Israel’s Attorney General Sets Up Team to Look Into Police Use of NSO Spyware

Mendelblit writes to police commissioner that a preliminary probe has so far not found proof of methodical, illegal use of the tools it has

Netael Bandel
Netael Bandel
Avichai Mendelblit speaks at a legal conference in Haifa, November.
Avichai Mendelblit speaks at a legal conference in Haifa, November.Credit: Fadi Amun
Netael Bandel
Netael Bandel

Attorney General Avichai Mendelblit announced Thursday a probe into police use of NSO spyware against Israeli citizens in light of reports earlier in the week which revealed the Pegasus technology was used against citizens, including those not suspected of crime.

Mendeblit informed Kobi Shabtai that he would be forming a panel to conduct the probe, following controversy sparked by a report that the police have been using NSO's Pegasus spyware, which gives access to the entire contents of an infected cellphone, to create dossiers on Israelis who were not facing criminal charges.

The police have acknowledged use of the spyware after the report, but said a warrant was given by a court before each instance.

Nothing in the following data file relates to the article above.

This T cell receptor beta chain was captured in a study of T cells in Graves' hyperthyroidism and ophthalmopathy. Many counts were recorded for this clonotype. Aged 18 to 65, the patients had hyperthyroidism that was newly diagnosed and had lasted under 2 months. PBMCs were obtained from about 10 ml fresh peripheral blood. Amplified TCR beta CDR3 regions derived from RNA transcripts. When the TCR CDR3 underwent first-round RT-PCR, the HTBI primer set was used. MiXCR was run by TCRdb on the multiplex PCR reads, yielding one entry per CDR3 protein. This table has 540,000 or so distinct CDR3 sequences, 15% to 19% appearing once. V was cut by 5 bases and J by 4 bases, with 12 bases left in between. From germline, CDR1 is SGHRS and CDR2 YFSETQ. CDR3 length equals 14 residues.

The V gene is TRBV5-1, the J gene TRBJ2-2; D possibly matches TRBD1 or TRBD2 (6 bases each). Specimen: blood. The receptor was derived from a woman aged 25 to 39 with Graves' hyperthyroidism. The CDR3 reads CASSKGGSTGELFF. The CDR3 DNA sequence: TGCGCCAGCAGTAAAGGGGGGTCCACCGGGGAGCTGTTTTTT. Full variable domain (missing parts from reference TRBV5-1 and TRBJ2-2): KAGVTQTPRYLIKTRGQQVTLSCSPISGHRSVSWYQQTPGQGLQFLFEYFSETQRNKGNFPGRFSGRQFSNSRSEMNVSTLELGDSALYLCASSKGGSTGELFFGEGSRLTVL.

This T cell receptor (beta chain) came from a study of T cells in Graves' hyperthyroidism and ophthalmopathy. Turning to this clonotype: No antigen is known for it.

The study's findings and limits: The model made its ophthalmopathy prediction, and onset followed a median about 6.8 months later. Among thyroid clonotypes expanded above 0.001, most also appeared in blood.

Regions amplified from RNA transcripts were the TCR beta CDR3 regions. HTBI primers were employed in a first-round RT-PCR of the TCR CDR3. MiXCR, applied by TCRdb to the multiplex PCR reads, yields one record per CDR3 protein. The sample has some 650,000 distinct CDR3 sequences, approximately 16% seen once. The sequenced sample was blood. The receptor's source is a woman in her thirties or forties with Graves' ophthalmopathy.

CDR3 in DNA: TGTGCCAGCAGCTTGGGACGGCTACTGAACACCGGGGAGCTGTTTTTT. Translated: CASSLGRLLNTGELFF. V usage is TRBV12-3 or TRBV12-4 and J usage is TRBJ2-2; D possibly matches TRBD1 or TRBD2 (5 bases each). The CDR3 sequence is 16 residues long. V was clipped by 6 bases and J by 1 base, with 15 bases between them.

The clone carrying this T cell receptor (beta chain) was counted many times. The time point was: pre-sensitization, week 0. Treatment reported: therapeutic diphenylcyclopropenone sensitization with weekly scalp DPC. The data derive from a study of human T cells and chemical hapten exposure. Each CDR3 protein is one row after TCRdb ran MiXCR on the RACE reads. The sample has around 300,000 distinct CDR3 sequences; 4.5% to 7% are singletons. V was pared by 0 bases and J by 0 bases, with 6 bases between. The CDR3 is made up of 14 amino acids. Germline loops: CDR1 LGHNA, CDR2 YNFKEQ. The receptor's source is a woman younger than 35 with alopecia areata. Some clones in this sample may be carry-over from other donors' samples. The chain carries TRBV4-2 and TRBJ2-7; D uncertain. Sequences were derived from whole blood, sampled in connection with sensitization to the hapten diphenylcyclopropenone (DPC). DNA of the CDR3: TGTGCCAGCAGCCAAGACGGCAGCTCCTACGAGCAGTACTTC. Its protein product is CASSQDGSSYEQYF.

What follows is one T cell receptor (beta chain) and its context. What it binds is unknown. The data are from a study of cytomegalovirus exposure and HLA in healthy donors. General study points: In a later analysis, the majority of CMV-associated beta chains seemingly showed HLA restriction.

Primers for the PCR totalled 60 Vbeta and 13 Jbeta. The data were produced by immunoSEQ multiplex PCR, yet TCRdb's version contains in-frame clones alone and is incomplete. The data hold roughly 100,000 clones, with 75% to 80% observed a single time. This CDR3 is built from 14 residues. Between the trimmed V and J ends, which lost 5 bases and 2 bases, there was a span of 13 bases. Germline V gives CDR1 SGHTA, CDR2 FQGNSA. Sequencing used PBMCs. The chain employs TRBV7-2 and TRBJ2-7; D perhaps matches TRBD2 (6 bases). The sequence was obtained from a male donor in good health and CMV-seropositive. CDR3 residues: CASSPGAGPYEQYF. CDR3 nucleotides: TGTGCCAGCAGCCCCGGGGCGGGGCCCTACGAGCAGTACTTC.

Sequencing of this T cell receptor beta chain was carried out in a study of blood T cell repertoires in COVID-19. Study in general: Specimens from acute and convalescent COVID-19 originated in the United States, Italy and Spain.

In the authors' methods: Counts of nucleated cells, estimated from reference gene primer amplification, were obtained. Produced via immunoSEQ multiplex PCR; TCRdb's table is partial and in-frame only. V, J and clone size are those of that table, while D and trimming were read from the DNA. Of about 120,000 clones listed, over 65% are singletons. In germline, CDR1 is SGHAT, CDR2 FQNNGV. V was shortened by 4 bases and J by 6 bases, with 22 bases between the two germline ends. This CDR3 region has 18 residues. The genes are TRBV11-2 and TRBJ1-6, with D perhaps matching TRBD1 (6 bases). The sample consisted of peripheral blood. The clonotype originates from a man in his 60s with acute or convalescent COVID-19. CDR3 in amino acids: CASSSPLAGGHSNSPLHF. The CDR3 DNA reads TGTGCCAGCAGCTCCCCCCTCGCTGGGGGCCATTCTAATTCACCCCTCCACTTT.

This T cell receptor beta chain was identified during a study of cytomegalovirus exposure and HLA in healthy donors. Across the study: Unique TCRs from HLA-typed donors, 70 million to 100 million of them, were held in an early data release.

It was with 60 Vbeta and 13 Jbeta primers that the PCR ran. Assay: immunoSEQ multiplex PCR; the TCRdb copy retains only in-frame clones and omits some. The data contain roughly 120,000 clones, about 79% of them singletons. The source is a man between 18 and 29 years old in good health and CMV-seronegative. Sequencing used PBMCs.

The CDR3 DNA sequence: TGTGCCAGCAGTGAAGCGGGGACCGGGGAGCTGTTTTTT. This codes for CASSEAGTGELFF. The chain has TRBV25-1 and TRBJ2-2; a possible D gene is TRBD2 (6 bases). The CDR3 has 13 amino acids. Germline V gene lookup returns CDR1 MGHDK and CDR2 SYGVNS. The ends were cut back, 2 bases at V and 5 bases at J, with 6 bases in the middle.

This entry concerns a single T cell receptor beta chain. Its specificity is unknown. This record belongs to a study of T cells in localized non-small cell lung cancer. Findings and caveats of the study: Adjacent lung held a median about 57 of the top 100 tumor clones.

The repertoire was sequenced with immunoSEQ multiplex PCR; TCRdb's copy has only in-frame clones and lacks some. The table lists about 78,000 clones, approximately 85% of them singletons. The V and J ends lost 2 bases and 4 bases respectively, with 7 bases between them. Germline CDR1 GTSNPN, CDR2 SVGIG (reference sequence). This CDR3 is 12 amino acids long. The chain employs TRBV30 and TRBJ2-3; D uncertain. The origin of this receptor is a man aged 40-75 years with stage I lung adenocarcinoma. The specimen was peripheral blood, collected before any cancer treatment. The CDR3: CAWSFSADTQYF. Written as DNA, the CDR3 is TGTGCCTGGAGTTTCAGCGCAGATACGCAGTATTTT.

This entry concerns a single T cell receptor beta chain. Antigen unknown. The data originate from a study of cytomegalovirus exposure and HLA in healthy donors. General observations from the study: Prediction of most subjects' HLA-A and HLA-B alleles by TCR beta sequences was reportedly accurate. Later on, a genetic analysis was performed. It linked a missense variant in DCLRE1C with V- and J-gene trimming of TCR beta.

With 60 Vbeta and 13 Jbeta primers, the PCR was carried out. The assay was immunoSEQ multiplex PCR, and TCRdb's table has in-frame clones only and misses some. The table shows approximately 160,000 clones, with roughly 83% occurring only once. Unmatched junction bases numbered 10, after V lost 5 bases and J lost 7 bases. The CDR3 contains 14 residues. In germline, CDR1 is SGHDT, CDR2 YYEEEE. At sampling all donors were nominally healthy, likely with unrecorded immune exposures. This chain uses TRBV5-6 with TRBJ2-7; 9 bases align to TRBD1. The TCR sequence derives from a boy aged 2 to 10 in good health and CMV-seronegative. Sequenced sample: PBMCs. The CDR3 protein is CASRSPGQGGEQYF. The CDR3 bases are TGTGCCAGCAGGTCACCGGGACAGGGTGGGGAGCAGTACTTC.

The three-member panel will be headed by Deputy Attorney General for Criminal Matters Amit Merari.

Mendeliblit wrote in his letter to Shabtai that in an initial probe, “we did not find any basis for fears of illegal, methodical use by the Israel Police of the means at its disposal, and we are satisfied that the Israel Police is acting by virtue of its powers under the law.”

The attorney general requested in the letter that the police provide his office with all warrants used for listening in on people's communications from the past two years.

Regarding the probe, Public Security Minister Omer Bar-Lev said: “The attorney general has stated clearly – the police acted in accordance with the law from a systematic perspective.”

“In terms of private incidences, there were no deviations found from the legal guidelines. However, there may be specific illegal incidences that occurred and therefore the attorney general decided to create an investigative team,” he added.

The Israeli business daily Calcalist revealed this week how the police are using the military-grade spyware to collect intelligence and create dossiers as part of early stage investigations on Israelis, even when they are not facing criminal charges.

This was the first indication that the spyware was being used against Israeli citizens, with investigations overseen only by the police, and the use of Pegasus made without a warrant or court order.

According to the reports in Calcalist, a former Shin Bet official who was appointed Israel’s police chief was the first to make massive use of the system, which the police first bought in 2013, and it has since been used against a list of targets that includes protest leaders, politicians and others.

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